Congress lets important solar incentive expire
Businesses hoping to invest in solar power systems suffered a substantial blow as 2011 ended, as Congress allowed one of the most powerful solar incentives in the country to expire, according to PV Magazine.
The 1603 grant came as a part of the American Recovery and Reinvestment Act of 2009, the massive stimulus bill approved in the early days of Barack Obama's presidency.
The act offers a sizable federal tax rebate worth 30 percent of a solar installation's cost, but the 1603 grants allow businesses to receive up-front cash instead. This can make it substantially easier to acquire the necessary funding for the larger-scale solar installations used by businesses.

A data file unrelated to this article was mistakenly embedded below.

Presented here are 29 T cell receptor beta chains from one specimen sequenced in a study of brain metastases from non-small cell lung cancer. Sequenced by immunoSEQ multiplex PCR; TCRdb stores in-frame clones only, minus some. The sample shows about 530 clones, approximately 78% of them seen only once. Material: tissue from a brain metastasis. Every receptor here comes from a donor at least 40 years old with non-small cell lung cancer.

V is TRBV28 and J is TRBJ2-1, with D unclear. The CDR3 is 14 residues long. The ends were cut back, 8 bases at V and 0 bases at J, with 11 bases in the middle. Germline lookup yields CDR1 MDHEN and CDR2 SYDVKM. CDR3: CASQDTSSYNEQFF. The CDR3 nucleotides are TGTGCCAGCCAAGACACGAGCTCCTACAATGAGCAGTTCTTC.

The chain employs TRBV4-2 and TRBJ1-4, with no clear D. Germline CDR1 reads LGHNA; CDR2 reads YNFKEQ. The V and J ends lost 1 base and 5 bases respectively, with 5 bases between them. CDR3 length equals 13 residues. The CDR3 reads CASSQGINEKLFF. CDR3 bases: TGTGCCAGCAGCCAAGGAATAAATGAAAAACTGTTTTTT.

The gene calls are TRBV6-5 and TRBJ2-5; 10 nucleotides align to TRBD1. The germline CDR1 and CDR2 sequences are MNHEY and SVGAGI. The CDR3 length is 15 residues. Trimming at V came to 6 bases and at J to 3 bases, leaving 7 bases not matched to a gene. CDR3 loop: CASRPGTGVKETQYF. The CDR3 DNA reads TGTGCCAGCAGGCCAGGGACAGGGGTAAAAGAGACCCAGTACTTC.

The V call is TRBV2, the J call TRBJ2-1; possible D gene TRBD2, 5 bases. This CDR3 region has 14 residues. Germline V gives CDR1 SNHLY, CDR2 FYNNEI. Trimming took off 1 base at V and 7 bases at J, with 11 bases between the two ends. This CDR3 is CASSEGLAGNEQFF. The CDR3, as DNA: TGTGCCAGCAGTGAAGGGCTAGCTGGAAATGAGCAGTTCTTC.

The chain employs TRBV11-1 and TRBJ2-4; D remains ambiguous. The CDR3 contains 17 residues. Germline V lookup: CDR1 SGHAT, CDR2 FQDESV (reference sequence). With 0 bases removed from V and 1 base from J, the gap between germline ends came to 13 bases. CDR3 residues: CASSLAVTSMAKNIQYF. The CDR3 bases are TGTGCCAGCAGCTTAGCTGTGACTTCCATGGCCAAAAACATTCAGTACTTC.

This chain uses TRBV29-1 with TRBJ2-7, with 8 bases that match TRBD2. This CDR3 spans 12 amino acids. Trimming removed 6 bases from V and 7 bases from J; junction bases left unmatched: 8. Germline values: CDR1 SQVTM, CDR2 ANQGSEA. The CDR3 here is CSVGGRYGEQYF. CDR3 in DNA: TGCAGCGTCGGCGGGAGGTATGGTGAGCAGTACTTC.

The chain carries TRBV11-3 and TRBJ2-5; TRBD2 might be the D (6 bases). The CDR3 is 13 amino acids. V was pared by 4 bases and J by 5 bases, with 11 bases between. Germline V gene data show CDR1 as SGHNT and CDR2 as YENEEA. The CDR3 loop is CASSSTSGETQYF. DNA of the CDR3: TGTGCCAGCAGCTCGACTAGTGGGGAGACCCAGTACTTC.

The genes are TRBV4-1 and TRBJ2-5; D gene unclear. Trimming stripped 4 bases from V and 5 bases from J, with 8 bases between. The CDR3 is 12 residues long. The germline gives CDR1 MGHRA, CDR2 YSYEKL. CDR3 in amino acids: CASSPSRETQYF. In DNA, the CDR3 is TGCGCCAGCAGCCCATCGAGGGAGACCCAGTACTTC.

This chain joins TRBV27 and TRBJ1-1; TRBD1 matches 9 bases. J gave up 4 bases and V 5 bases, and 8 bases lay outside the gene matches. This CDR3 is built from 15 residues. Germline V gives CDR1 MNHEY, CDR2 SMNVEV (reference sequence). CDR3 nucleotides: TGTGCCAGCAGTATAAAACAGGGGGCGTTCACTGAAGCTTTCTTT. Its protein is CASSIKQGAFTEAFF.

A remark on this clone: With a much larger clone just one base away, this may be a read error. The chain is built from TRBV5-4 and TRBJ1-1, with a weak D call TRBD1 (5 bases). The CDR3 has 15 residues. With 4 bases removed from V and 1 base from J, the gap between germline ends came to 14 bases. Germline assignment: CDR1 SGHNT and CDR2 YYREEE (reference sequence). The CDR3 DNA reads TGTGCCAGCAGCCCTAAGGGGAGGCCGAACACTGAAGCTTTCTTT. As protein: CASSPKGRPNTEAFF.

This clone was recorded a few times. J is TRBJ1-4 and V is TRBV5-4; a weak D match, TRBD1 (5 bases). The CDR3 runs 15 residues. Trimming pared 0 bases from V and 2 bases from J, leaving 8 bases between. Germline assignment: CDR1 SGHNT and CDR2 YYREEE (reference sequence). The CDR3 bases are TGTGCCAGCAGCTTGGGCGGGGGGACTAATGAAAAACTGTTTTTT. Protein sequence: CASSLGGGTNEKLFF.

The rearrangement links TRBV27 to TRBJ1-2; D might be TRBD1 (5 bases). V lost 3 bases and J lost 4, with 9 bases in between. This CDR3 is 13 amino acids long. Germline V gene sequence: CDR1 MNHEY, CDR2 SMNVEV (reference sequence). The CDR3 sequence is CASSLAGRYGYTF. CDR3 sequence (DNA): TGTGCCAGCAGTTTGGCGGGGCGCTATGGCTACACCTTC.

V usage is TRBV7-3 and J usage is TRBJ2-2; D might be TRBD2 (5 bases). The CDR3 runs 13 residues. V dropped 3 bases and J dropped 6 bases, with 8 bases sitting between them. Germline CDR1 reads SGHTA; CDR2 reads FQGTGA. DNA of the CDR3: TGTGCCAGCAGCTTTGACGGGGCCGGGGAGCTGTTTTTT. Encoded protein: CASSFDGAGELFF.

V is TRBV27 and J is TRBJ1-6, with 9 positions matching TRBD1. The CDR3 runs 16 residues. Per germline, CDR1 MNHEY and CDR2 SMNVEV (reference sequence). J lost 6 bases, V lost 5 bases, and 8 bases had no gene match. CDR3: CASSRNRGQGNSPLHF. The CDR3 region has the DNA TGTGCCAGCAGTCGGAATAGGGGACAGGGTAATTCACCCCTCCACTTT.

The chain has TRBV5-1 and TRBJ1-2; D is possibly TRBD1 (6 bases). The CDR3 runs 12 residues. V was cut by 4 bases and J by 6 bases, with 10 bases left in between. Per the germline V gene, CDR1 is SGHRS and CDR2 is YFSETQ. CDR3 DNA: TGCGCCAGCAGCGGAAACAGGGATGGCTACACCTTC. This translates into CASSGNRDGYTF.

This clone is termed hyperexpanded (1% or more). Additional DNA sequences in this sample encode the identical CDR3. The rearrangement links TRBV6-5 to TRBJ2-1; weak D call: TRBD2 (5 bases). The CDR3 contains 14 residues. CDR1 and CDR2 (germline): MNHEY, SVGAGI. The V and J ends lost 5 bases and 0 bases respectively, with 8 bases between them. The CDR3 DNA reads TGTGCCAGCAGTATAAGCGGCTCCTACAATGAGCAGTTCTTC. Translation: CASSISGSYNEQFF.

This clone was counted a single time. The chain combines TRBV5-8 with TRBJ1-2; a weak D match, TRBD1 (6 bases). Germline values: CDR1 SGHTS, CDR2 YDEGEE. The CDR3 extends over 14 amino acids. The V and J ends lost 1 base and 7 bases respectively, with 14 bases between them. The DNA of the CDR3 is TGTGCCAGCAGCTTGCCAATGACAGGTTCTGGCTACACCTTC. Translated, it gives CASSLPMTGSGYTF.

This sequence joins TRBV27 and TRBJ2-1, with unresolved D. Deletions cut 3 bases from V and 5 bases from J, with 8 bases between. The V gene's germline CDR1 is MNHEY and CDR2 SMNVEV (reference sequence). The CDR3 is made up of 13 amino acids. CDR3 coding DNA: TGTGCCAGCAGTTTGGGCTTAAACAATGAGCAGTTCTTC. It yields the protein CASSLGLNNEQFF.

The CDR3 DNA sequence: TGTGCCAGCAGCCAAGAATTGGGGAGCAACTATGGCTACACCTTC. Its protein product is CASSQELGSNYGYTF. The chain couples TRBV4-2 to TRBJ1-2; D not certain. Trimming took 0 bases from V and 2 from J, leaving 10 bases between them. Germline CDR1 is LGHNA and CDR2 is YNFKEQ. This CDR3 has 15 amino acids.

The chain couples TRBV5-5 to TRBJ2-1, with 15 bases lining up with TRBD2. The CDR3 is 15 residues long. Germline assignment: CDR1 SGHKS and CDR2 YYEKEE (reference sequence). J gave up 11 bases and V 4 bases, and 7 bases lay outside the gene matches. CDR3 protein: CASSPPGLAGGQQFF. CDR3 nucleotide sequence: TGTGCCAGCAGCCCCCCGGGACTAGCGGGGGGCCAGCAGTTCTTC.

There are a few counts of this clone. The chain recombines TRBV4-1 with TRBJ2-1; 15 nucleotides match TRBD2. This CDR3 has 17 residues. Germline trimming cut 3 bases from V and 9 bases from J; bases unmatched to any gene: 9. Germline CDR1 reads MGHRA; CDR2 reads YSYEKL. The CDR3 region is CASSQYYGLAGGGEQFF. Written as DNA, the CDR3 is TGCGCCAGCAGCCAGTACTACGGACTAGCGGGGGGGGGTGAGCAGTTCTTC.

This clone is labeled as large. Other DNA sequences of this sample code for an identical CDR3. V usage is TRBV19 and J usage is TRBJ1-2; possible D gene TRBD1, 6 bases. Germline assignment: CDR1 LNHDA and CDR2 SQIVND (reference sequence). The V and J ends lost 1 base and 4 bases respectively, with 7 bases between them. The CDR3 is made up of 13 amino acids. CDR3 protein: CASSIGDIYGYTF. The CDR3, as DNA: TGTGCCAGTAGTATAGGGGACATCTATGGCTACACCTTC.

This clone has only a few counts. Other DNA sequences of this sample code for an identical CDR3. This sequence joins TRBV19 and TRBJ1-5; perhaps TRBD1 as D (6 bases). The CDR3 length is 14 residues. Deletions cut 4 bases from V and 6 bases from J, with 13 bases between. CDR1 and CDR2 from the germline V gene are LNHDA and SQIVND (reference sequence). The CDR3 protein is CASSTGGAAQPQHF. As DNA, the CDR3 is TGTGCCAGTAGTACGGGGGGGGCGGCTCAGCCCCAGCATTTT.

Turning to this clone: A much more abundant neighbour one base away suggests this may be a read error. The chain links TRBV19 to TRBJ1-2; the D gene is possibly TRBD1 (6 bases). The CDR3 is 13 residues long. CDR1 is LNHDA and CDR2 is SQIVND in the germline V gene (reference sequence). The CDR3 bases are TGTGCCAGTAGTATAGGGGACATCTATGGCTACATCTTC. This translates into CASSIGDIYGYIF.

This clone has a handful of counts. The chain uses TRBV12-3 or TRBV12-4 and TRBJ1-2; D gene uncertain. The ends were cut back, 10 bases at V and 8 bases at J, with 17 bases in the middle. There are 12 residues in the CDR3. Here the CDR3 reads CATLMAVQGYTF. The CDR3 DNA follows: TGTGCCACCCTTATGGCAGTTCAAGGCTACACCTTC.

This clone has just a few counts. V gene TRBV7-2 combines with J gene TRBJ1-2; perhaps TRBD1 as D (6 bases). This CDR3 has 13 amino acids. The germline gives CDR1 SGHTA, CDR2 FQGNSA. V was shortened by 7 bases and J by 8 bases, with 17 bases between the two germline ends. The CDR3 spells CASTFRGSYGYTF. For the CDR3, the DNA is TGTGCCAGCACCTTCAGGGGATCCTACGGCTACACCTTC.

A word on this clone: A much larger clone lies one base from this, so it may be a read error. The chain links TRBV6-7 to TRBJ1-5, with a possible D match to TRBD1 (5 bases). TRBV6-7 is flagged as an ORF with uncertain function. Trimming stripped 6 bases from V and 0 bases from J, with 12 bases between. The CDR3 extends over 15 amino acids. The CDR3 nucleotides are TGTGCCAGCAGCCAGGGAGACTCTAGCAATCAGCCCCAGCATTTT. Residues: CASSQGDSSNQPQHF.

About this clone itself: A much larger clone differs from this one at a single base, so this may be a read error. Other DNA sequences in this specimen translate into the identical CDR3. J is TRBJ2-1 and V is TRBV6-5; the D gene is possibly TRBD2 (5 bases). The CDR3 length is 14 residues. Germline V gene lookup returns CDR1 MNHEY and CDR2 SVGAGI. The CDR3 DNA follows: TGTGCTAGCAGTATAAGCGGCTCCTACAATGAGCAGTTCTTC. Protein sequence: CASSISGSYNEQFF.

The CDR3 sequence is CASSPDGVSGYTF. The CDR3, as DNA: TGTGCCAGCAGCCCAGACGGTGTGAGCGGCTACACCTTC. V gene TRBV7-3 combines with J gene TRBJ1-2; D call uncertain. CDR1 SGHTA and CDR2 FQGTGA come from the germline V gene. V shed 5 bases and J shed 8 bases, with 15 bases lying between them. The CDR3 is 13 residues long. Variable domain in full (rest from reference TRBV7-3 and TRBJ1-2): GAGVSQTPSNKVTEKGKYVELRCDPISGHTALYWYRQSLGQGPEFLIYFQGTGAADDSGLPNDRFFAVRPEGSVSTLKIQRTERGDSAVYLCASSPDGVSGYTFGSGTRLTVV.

The program had numerous proponents, and a report sponsored by the Solar Energy Industries Association suggested that a one-year extension could lead to as many as 37,394 additional jobs and add another 2 gigawatts of renewable electricity capacity.
"Extension of this program will create jobs, spur economic growth and promote private sector development of energy technologies," a letter from 764 proponents of the program insisted.
Nevertheless, PV Magazine suggests that it seems increasingly unlikely that the program will see new life.